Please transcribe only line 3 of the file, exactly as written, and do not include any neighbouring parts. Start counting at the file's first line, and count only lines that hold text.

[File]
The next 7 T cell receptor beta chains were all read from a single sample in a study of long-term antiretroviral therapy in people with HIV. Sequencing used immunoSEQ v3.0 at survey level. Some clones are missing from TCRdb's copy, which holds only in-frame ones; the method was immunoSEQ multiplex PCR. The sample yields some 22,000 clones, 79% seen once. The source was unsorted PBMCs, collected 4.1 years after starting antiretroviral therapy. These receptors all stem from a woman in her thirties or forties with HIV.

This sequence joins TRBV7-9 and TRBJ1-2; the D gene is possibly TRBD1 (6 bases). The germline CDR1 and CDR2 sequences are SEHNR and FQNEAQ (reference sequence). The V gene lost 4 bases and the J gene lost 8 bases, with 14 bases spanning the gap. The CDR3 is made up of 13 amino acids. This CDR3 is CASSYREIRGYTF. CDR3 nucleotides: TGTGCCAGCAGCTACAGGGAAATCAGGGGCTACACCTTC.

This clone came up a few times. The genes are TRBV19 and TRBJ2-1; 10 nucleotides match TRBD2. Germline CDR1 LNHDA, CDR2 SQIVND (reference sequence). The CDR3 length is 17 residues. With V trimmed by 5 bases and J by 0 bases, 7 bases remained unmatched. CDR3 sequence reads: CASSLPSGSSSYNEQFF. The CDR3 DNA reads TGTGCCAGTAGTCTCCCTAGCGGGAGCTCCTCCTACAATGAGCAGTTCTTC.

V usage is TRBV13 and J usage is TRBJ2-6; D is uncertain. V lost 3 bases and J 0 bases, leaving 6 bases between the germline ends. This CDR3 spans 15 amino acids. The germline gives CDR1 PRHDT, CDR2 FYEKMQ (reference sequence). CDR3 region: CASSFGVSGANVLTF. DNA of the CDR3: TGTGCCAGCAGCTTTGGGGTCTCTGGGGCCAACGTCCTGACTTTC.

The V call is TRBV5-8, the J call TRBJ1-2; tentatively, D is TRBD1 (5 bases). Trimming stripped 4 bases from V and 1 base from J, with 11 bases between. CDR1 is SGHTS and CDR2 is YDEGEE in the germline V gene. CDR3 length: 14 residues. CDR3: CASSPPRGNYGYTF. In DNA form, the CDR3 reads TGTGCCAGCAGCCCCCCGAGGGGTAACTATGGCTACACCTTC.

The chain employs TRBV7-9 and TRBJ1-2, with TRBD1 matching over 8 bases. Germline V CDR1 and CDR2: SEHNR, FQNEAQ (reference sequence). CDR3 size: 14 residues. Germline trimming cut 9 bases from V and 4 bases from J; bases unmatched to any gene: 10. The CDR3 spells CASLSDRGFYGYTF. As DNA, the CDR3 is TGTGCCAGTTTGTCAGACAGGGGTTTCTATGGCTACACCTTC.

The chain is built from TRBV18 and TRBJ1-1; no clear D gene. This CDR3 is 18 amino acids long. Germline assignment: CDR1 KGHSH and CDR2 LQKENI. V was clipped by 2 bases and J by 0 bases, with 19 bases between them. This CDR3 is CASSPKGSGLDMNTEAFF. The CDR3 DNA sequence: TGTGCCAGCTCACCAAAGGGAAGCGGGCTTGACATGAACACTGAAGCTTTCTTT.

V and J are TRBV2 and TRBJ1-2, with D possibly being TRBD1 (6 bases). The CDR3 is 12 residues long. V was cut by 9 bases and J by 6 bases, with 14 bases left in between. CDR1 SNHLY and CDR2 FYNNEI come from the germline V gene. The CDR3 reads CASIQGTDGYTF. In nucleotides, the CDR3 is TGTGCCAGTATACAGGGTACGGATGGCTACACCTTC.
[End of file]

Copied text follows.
This clone came up a few times. The genes are TRBV19 and TRBJ2-1; 10 nucleotides match TRBD2. Germline CDR1 LNHDA, CDR2 SQIVND (reference sequence). The CDR3 length is 17 residues. With V trimmed by 5 bases and J by 0 bases, 7 bases remained unmatched. CDR3 sequence reads: CASSLPSGSSSYNEQFF. The CDR3 DNA reads TGTGCCAGTAGTCTCCCTAGCGGGAGCTCCTCCTACAATGAGCAGTTCTTC.